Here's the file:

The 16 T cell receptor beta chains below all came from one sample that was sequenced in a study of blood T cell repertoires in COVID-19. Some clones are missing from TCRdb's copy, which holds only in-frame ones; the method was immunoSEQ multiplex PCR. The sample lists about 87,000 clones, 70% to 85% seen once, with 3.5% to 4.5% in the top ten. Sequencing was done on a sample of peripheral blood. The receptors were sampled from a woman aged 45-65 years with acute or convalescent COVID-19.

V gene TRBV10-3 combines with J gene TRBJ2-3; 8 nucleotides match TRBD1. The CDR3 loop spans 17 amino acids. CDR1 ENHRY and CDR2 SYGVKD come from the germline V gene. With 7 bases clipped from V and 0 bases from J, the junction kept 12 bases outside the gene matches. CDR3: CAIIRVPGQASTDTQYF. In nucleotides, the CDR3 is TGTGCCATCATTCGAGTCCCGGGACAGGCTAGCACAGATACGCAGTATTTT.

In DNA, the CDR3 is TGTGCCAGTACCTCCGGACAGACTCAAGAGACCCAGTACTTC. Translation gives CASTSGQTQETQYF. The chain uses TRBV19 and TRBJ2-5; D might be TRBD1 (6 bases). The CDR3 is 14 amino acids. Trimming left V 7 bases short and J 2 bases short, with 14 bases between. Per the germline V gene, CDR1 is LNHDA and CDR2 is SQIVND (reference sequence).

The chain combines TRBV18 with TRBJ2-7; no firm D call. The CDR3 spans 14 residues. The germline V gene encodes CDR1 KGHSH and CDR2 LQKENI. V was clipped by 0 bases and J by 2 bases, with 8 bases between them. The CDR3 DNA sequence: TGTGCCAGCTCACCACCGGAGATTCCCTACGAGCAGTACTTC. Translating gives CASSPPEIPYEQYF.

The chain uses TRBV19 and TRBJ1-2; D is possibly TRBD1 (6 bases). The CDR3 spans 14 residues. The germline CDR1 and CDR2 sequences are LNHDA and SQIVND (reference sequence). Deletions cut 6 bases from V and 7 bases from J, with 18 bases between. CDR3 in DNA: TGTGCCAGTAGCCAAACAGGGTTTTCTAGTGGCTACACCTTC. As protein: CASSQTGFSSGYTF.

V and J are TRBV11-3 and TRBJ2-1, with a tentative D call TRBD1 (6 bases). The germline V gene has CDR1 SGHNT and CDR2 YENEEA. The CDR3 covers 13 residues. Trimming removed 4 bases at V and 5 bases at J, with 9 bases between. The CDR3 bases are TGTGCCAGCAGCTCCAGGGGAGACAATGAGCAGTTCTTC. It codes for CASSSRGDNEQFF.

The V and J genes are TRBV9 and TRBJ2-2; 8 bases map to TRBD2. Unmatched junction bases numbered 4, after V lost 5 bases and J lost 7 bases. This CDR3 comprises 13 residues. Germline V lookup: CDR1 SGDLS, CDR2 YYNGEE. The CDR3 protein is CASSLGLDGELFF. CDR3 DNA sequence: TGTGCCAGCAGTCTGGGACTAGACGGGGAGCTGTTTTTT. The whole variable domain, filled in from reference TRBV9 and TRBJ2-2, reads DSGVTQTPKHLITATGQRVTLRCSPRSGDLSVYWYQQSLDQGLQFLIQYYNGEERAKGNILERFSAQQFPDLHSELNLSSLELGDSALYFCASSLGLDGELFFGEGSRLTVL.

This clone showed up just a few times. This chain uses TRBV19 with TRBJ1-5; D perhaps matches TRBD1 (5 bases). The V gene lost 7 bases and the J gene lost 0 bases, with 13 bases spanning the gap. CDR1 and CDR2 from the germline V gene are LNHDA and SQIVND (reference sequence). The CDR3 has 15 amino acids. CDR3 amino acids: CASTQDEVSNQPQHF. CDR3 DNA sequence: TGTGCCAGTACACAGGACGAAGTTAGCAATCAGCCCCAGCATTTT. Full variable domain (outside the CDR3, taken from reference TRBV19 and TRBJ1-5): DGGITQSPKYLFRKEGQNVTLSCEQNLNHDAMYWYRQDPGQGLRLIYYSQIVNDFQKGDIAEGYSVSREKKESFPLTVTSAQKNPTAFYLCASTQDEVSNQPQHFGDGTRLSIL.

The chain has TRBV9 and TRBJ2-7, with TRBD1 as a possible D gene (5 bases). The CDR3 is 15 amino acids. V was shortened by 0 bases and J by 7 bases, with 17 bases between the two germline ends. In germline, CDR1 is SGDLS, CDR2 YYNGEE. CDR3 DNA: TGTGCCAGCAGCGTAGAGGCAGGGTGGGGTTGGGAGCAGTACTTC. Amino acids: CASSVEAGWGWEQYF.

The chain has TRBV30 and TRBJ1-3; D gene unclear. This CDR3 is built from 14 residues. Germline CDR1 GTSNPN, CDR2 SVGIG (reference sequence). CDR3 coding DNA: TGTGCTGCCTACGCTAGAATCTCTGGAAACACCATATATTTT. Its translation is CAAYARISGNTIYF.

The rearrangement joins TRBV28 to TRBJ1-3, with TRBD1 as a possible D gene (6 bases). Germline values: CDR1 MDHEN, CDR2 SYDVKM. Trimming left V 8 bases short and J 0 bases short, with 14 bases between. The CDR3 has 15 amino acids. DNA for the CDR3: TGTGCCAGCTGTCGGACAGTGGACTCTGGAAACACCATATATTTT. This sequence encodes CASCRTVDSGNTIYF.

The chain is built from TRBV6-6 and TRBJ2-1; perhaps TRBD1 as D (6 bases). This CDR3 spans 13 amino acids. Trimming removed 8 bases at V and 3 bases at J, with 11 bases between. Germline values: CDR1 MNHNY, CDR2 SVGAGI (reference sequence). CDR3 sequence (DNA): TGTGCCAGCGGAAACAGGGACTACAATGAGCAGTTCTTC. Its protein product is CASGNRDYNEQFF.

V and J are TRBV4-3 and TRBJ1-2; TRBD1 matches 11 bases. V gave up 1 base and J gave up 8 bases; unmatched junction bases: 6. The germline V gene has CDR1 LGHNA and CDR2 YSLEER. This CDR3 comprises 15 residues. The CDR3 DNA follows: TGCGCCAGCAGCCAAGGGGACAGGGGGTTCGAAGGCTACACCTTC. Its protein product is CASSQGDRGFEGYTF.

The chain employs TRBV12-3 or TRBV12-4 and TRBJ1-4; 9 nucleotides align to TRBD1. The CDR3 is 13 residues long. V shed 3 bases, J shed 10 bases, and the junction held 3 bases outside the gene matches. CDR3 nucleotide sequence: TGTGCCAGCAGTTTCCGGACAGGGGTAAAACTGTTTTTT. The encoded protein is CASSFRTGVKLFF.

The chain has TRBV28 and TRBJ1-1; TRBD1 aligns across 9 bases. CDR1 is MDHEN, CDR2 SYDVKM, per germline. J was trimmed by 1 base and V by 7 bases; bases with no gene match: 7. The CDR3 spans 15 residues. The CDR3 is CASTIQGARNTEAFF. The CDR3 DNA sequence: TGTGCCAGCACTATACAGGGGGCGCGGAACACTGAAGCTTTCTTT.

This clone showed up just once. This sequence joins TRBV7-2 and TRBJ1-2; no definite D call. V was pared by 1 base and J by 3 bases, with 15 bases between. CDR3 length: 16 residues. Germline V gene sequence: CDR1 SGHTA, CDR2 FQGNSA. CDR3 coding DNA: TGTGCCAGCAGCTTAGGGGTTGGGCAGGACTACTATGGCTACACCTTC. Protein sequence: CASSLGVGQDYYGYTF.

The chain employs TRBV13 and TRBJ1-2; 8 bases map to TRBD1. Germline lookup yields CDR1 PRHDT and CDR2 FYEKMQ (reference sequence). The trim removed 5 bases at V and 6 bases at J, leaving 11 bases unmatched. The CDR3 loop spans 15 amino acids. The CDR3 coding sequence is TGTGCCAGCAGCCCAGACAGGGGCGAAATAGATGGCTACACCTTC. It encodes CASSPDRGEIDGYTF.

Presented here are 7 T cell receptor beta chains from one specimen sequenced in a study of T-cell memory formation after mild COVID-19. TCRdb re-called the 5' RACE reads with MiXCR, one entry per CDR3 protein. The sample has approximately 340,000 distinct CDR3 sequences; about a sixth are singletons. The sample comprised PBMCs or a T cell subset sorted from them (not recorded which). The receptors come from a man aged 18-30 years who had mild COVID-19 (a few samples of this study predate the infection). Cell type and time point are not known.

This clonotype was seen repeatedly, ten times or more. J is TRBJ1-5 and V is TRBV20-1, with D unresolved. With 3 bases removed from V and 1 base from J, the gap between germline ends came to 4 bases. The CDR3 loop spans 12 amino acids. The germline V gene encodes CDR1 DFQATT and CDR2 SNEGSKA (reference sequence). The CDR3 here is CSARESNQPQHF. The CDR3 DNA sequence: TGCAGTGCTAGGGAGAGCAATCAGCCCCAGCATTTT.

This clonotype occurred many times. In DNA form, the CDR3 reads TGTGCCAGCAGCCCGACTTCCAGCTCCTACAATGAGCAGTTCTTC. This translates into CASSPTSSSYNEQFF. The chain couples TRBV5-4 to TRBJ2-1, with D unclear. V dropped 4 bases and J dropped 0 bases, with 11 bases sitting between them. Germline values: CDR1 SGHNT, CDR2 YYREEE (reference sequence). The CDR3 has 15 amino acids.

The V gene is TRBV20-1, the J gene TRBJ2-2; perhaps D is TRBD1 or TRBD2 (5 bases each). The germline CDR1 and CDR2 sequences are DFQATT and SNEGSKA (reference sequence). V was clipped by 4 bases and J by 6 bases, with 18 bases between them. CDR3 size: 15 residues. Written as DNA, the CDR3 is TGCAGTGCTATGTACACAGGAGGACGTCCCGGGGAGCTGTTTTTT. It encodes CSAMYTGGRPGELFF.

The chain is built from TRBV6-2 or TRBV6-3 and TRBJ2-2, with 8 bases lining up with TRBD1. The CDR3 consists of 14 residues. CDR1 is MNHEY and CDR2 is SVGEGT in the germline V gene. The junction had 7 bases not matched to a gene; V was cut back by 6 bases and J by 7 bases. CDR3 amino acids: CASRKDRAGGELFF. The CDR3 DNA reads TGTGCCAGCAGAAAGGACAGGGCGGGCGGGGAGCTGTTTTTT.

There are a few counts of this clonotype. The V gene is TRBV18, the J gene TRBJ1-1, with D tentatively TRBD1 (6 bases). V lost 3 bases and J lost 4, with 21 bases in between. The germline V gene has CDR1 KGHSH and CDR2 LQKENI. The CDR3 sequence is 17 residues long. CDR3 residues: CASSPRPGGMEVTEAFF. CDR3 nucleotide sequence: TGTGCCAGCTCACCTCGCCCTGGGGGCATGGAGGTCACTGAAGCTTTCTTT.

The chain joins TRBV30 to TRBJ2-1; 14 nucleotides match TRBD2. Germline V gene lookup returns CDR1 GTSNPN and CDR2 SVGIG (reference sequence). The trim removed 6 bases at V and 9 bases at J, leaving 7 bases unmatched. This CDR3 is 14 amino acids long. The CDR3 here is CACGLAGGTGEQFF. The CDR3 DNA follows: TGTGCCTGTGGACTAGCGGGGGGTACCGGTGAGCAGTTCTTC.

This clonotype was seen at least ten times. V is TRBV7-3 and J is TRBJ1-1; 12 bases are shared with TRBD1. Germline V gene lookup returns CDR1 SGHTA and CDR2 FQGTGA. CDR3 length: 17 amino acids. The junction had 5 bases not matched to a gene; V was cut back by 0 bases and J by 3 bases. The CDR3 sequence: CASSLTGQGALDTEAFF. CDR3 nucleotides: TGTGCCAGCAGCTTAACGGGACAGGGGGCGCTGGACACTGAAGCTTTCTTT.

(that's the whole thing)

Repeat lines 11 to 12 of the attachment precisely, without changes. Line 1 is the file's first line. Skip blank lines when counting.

The rearrangement joins TRBV28 to TRBJ1-3, with TRBD1 as a possible D gene (6 bases). Germline values: CDR1 MDHEN, CDR2 SYDVKM. Trimming left V 8 bases short and J 0 bases short, with 14 bases between. The CDR3 has 15 amino acids. DNA for the CDR3: TGTGCCAGCTGTCGGACAGTGGACTCTGGAAACACCATATATTTT. This sequence encodes CASCRTVDSGNTIYF.

The chain is built from TRBV6-6 and TRBJ2-1; perhaps TRBD1 as D (6 bases). This CDR3 spans 13 amino acids. Trimming removed 8 bases at V and 3 bases at J, with 11 bases between. Germline values: CDR1 MNHNY, CDR2 SVGAGI (reference sequence). CDR3 sequence (DNA): TGTGCCAGCGGAAACAGGGACTACAATGAGCAGTTCTTC. Its protein product is CASGNRDYNEQFF.